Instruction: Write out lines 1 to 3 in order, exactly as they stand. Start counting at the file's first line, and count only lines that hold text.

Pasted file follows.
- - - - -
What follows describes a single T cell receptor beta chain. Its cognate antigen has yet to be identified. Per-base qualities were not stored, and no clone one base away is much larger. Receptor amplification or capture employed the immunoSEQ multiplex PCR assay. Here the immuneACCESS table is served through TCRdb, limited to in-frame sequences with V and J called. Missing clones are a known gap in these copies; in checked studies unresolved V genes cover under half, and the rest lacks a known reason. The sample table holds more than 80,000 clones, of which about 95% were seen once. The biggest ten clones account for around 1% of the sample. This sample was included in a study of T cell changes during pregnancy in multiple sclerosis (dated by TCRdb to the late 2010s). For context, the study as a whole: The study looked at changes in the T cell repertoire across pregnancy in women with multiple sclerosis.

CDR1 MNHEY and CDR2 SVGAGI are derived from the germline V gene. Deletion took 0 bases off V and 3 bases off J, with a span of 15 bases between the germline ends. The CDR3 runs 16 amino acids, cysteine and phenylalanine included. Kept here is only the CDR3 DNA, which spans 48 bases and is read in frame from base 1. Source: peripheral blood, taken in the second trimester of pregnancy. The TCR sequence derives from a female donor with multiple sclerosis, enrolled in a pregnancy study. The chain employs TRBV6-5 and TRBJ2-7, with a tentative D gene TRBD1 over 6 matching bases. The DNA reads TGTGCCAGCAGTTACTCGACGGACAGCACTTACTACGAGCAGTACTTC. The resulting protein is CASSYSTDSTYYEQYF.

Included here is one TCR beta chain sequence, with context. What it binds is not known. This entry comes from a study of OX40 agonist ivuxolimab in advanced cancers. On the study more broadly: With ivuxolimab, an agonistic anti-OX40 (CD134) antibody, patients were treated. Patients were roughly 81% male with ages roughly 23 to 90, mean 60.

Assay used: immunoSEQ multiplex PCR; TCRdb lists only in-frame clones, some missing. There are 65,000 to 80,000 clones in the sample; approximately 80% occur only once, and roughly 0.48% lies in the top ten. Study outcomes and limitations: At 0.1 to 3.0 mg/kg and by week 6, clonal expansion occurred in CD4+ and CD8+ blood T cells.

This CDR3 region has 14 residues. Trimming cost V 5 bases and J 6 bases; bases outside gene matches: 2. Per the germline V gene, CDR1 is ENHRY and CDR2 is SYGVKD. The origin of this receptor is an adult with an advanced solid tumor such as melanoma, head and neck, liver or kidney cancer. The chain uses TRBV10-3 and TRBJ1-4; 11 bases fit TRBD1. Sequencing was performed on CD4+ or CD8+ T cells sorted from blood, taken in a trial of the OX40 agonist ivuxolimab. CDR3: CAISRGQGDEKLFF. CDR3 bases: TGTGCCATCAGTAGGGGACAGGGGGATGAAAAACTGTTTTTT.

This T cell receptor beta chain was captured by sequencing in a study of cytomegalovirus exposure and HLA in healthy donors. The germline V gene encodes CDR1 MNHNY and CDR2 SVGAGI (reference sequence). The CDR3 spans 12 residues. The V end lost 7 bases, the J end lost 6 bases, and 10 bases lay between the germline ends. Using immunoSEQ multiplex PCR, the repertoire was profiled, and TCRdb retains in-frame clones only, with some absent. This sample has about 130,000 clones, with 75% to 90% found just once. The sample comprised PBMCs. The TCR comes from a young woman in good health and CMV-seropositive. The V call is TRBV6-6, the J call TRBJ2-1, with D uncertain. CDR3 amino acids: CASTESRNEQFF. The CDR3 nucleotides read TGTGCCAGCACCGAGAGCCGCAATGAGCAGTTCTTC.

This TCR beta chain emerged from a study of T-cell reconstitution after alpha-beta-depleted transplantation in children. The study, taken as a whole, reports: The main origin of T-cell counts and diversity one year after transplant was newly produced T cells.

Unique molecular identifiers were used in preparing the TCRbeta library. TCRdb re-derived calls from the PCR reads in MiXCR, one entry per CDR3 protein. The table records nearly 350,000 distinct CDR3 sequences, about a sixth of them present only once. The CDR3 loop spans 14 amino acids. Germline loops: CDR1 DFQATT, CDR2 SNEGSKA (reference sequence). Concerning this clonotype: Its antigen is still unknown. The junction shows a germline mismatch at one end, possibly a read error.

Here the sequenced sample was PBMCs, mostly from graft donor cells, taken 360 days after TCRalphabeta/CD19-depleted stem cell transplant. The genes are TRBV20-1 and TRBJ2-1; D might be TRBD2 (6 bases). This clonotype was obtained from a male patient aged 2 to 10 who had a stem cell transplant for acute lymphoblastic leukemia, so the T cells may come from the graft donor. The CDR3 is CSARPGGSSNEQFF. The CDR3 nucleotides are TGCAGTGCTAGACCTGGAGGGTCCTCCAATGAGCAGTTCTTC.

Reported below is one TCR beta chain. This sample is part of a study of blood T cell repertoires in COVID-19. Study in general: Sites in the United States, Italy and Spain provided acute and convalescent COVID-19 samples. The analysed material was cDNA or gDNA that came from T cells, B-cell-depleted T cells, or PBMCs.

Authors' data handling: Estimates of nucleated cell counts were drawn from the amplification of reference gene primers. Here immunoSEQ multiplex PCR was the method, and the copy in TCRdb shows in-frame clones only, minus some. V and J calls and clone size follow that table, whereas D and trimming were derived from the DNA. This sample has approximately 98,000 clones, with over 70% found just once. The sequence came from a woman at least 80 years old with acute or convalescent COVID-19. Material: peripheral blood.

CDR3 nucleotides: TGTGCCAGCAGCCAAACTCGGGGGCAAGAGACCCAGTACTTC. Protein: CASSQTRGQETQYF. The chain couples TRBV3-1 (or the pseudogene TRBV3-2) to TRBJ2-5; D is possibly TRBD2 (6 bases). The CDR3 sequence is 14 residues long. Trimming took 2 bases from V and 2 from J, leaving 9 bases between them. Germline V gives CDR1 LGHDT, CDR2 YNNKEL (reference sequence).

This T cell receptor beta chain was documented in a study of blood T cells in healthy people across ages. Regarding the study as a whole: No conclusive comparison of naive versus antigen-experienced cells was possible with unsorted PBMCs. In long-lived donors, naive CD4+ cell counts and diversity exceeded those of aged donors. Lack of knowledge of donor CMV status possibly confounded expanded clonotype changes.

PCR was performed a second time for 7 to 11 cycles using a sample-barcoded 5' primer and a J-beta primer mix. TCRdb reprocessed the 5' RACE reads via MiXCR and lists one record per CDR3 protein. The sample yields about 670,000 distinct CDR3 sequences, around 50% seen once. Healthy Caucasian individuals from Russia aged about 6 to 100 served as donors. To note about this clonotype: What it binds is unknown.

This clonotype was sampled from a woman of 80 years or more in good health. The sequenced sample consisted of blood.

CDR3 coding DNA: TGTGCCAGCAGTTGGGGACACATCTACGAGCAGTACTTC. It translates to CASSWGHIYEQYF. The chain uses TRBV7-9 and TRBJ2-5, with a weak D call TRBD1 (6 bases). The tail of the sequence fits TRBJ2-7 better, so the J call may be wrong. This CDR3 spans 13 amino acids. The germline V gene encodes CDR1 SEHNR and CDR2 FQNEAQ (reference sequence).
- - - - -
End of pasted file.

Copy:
What follows describes a single T cell receptor beta chain. Its cognate antigen has yet to be identified. Per-base qualities were not stored, and no clone one base away is much larger. Receptor amplification or capture employed the immunoSEQ multiplex PCR assay. Here the immuneACCESS table is served through TCRdb, limited to in-frame sequences with V and J called. Missing clones are a known gap in these copies; in checked studies unresolved V genes cover under half, and the rest lacks a known reason. The sample table holds more than 80,000 clones, of which about 95% were seen once. The biggest ten clones account for around 1% of the sample. This sample was included in a study of T cell changes during pregnancy in multiple sclerosis (dated by TCRdb to the late 2010s). For context, the study as a whole: The study looked at changes in the T cell repertoire across pregnancy in women with multiple sclerosis.

CDR1 MNHEY and CDR2 SVGAGI are derived from the germline V gene. Deletion took 0 bases off V and 3 bases off J, with a span of 15 bases between the germline ends. The CDR3 runs 16 amino acids, cysteine and phenylalanine included. Kept here is only the CDR3 DNA, which spans 48 bases and is read in frame from base 1. Source: peripheral blood, taken in the second trimester of pregnancy. The TCR sequence derives from a female donor with multiple sclerosis, enrolled in a pregnancy study. The chain employs TRBV6-5 and TRBJ2-7, with a tentative D gene TRBD1 over 6 matching bases. The DNA reads TGTGCCAGCAGTTACTCGACGGACAGCACTTACTACGAGCAGTACTTC. The resulting protein is CASSYSTDSTYYEQYF.

Included here is one TCR beta chain sequence, with context. What it binds is not known. This entry comes from a study of OX40 agonist ivuxolimab in advanced cancers. On the study more broadly: With ivuxolimab, an agonistic anti-OX40 (CD134) antibody, patients were treated. Patients were roughly 81% male with ages roughly 23 to 90, mean 60.